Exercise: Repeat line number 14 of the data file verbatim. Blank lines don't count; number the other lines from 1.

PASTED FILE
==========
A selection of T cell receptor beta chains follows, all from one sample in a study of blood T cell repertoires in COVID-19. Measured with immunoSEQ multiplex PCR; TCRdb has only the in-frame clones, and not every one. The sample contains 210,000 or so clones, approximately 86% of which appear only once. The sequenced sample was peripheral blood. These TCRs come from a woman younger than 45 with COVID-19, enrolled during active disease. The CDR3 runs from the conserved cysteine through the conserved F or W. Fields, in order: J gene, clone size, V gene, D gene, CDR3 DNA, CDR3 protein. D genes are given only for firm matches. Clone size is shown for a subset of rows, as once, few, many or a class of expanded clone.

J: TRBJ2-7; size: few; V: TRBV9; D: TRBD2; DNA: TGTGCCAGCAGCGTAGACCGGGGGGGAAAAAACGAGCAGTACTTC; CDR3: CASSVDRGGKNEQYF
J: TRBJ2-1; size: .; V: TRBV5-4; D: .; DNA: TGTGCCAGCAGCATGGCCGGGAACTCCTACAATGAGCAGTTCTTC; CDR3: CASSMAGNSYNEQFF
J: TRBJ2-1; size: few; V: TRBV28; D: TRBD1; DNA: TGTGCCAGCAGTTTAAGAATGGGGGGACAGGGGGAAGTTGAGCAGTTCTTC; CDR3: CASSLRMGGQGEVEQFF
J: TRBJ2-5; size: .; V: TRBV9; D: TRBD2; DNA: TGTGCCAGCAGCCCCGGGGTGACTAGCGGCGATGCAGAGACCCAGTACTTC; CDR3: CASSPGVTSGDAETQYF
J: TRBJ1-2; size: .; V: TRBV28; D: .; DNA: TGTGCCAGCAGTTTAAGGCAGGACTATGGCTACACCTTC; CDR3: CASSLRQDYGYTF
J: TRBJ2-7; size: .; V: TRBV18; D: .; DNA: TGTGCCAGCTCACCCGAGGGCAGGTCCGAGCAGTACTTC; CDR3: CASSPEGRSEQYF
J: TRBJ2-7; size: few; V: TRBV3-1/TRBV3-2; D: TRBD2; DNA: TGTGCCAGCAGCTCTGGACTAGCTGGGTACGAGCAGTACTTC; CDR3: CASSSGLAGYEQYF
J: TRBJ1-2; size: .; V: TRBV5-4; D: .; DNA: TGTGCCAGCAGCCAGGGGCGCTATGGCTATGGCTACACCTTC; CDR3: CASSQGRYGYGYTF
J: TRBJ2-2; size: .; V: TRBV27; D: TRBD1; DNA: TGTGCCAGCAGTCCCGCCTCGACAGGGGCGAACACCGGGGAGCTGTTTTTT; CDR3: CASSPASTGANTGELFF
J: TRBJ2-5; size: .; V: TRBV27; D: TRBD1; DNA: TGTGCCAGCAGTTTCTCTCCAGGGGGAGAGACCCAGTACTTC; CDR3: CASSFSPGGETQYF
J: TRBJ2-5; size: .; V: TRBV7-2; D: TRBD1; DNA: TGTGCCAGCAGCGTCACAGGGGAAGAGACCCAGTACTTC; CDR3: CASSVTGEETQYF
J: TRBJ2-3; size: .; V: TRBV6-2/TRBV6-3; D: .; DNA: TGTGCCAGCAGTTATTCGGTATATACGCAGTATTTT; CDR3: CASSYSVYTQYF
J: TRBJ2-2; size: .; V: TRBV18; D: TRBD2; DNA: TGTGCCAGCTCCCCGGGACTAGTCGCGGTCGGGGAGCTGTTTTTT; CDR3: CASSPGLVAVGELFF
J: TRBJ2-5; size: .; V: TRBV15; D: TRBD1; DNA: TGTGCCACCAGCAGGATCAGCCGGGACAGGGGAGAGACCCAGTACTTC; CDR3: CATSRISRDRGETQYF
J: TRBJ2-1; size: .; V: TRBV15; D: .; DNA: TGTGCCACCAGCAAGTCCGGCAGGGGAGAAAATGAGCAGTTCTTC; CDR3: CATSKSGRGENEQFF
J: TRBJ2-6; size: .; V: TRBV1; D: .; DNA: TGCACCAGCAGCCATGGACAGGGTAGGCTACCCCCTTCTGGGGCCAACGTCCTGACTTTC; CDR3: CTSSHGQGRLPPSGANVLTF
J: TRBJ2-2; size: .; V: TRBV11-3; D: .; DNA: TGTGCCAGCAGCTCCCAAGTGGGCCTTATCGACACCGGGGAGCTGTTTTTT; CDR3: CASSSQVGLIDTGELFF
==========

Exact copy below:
J: TRBJ2-2; size: .; V: TRBV18; D: TRBD2; DNA: TGTGCCAGCTCCCCGGGACTAGTCGCGGTCGGGGAGCTGTTTTTT; CDR3: CASSPGLVAVGELFF